Cole

** IMPORTANT NOTICE 

The Fairview Library Theatre is closed due to the COVID-19 pandemic; please follow updates on the Toronto Public Library website.

We will mount our production of “Enchanted April” as soon as we are able, followed by “Cole” as circumstances allow.

We will contact our subscribers and ticket holders to rebook their seats as the situation becomes clearer.

We thank you for your patronage, and look forward to entertaining you again once this is over. 

Devised by Alan Strachan and Benny Green, Musical, words and music of Cole Porter.

Here is a fresh musical tribute about the king of musicals, Cole Porter. The show includes most of Cole’s hit songs with a narration which tells the story of his life, from Yale to Paris to Manhattan to Broadway to Hollywood – and – ultimately back to Broadway. Includes such Porter songs as – Anything Goes – Begin The Beguine – Night and Day – I Love Paris and many more.

“In a way no other songs of the period did, Porter’s created a world.” – Vanity Fair

Enchanted April

** IMPORTANT NOTICE:

The Fairview Library Theatre is closed due to the COVID-19 pandemic; please follow updates on the Toronto Public Library website.

We will mount our production of “Enchanted April” as soon as we are able, followed by “Cole” as circumstances allow.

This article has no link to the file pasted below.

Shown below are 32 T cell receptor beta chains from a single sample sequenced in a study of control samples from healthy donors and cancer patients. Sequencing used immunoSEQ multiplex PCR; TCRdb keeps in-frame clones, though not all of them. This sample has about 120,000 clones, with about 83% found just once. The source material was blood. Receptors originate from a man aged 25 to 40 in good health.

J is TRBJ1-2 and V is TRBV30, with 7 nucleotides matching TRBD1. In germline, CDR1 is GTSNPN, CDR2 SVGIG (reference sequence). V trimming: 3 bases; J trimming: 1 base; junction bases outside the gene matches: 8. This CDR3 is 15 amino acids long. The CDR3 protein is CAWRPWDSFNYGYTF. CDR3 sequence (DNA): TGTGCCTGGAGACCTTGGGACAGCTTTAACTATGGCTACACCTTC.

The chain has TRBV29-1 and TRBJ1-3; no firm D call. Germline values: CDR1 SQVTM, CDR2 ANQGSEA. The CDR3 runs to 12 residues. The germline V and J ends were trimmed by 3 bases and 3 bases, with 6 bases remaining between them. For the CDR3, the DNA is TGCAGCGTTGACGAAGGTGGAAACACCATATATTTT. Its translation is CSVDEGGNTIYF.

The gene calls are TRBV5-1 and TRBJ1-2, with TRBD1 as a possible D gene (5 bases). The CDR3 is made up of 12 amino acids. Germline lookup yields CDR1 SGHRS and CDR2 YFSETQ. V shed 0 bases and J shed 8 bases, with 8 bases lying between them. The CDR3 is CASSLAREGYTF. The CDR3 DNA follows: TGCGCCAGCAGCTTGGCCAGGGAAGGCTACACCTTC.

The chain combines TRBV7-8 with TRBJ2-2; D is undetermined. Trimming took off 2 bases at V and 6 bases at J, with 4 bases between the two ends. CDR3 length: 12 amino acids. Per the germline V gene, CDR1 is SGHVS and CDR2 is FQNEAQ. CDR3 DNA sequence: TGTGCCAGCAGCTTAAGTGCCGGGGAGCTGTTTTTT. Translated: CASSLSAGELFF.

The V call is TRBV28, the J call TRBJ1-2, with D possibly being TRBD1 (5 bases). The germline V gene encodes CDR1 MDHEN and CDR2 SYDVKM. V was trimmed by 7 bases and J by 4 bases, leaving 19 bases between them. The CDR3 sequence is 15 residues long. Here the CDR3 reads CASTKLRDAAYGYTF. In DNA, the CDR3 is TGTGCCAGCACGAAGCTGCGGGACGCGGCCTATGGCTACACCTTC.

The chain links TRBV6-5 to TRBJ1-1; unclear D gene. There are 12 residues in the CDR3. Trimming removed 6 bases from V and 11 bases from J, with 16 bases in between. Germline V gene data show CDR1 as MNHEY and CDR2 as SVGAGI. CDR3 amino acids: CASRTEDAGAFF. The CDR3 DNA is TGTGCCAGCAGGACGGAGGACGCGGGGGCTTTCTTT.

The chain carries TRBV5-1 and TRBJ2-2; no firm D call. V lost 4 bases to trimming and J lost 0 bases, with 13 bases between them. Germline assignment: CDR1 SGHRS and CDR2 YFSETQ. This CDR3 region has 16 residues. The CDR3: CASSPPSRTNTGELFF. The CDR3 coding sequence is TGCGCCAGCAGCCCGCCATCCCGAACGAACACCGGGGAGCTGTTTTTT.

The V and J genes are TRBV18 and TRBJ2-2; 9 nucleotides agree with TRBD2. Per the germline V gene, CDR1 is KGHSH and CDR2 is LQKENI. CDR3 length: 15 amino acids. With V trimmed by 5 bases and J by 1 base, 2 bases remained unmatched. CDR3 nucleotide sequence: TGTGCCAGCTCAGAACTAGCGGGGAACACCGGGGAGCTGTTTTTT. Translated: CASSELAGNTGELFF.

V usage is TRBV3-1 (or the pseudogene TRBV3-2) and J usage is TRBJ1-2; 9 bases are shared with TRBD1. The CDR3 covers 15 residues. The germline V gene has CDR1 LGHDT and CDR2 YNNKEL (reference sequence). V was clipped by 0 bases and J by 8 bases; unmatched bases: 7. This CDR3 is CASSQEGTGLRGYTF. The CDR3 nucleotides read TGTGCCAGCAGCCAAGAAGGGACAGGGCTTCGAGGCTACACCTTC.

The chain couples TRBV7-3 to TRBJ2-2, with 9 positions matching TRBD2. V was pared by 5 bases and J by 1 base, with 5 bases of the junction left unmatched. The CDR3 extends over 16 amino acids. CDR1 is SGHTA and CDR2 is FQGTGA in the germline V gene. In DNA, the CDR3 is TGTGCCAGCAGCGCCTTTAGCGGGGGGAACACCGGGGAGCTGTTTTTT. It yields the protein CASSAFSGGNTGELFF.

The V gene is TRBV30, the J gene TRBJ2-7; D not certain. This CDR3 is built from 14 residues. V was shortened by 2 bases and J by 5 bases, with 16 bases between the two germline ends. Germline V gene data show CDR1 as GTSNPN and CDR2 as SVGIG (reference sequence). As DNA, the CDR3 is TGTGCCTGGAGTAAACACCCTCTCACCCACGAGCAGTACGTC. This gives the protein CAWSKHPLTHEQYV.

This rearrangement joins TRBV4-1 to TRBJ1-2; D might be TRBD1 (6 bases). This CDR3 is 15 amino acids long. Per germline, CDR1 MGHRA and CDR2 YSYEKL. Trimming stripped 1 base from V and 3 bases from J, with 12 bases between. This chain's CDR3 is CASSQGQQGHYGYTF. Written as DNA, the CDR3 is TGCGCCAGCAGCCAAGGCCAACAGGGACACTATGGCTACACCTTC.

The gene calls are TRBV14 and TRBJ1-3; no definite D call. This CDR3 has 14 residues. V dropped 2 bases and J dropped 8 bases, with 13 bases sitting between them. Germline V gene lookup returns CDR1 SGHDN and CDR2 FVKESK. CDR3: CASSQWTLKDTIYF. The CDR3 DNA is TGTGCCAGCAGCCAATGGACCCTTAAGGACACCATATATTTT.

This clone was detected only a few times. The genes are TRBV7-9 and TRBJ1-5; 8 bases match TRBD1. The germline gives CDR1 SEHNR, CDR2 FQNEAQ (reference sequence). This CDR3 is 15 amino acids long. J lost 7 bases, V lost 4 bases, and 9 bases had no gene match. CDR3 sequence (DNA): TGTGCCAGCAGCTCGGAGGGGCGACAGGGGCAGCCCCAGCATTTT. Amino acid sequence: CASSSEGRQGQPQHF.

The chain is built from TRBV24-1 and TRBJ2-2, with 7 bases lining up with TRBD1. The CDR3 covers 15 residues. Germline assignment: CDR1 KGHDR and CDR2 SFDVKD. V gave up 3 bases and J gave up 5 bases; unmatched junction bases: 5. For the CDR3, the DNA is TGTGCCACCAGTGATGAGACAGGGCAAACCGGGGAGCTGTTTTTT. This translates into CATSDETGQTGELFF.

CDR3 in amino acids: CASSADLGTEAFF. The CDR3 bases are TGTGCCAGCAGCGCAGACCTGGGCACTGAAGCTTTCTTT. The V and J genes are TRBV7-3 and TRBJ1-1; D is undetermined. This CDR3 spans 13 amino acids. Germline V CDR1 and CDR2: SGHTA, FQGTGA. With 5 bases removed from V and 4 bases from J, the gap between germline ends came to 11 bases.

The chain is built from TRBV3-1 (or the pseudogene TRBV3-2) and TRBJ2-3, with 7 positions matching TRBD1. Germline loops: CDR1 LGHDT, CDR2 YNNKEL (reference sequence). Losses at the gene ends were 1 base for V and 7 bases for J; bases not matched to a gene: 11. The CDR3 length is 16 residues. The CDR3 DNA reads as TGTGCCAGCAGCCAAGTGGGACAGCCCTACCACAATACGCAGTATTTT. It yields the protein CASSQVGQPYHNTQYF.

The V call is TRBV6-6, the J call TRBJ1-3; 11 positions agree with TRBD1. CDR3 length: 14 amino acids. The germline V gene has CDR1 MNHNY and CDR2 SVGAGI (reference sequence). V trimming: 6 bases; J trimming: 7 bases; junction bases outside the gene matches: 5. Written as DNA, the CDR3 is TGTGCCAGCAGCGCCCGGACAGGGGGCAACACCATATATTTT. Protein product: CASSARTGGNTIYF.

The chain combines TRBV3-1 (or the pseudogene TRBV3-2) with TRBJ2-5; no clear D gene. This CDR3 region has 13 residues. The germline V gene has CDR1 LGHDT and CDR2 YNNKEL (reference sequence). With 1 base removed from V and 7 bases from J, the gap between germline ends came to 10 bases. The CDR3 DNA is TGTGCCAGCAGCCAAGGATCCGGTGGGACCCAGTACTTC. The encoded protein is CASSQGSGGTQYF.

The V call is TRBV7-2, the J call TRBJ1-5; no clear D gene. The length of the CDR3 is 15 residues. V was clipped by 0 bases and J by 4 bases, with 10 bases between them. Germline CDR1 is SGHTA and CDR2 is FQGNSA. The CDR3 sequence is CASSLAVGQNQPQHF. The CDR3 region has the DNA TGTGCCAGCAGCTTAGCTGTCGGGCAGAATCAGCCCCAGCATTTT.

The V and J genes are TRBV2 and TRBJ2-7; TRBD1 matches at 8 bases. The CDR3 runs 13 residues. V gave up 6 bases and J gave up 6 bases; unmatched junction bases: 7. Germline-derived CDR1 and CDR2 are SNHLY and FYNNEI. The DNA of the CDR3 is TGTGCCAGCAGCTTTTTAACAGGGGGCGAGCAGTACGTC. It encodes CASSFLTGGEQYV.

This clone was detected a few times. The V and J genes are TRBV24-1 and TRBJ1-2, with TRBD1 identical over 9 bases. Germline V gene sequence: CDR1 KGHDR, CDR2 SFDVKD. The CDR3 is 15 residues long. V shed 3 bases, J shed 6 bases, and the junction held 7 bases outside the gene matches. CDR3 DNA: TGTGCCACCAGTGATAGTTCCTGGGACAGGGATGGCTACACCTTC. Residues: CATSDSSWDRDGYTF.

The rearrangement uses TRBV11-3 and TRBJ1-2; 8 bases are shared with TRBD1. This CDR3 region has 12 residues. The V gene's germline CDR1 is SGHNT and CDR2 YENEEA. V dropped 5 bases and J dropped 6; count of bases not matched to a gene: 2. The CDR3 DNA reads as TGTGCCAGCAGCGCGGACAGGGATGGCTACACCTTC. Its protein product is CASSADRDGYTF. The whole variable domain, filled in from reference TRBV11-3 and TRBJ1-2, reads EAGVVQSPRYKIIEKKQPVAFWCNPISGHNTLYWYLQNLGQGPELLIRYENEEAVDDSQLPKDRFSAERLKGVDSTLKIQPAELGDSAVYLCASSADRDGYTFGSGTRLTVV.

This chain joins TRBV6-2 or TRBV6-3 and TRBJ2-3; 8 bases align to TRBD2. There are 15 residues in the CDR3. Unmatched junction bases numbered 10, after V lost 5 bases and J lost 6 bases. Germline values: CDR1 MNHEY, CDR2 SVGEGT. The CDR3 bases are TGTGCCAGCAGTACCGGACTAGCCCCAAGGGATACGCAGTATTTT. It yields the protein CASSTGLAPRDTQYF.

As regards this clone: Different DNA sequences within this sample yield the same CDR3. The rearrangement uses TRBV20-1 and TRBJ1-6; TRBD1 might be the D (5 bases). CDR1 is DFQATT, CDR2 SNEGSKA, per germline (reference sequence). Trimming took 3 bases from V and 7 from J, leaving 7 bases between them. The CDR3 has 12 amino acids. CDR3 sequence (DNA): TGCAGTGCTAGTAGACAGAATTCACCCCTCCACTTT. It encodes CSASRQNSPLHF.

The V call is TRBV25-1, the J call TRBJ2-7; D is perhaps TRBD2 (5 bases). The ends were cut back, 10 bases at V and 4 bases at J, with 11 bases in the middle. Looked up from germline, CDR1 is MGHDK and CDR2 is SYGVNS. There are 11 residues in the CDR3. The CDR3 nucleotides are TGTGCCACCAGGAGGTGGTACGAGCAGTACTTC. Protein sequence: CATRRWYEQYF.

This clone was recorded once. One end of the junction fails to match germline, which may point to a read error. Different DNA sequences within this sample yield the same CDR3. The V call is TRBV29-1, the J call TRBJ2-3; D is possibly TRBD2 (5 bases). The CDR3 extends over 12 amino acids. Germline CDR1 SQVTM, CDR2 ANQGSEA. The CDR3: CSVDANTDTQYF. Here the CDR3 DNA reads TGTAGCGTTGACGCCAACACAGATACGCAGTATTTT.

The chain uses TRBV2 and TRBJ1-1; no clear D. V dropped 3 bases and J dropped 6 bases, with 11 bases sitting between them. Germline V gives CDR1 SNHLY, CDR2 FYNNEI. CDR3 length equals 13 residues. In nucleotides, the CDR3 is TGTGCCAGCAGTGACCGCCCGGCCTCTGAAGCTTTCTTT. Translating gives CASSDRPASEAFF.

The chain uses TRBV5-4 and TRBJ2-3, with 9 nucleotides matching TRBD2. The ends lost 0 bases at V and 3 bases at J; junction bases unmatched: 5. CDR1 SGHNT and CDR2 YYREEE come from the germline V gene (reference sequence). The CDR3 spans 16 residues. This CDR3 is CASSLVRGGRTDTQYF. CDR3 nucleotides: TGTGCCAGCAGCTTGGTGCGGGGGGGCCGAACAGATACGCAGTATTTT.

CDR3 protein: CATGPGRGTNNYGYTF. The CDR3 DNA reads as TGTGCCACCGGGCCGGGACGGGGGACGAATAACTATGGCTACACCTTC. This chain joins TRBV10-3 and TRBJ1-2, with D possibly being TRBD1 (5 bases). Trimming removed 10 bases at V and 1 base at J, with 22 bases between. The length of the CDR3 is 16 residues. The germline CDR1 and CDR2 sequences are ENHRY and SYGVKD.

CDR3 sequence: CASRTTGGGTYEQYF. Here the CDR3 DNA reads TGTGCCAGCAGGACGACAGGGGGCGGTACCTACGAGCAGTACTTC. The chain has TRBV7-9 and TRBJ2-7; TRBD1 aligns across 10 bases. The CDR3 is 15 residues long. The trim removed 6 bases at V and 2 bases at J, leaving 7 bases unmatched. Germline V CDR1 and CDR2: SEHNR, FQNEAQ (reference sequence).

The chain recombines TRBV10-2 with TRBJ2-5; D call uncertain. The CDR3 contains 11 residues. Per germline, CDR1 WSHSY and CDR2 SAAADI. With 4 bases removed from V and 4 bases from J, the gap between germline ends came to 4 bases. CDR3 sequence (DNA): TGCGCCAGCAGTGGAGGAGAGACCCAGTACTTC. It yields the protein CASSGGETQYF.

We will contact our subscribers and ticket holders to rebook their seats as the situation becomes clearer. 

We thank you for your patronage, and look forward to entertaining you again once this is over. 

A Comedy Drama by Matthew Barber from the novel by Elizabeth von Arnim.

When two frustrated London housewives decide to rent a villa in Italy for a holiday away from their bleak marriages, they recruit two very different English women to share the cost and the experience. There among the wisteria blossoms and Mediterranean sunshine, all four bloom again – rediscovering themselves in ways that they – and we – could have never expected.

2003 Tony Award Nominee—Best Play.
“ENCHANTED APRIL is as good as they come: a lush, thoroughly refreshing theatrical holiday. Escape has seldom seemed so sweet. A magical triumph.” —LA Times.

 

The Gentleman Clothier (Jan 30 – Feb 8, 2020)

Experienced gentleman’s tailor Norman Davenport has barely opened the doors of his new clothing store when Sophie, an exuberant young woman, barges in looking for work, followed by Patrick, a single father who claims to be handy. Norman hires then both to help tie up the last few threads before his Grand Opening. And whether Norman realizes it or not, he needs help getting into the twenty-first century. Disappointed that he feels he is being forced to cater to the latest fashion trends, he makes a wish that changes his life forever.

“a tailor made play that will not only fit you like a glove, it will transport you to a bespoke world that will keep you in stitches.” – Theatre Orangeville

A Gift to Remember (Nov 28 – Dec 7, 2019)

A comedy by Joseph Robinette, Based on the book Can This Be Christmas? by Debbie Macomber.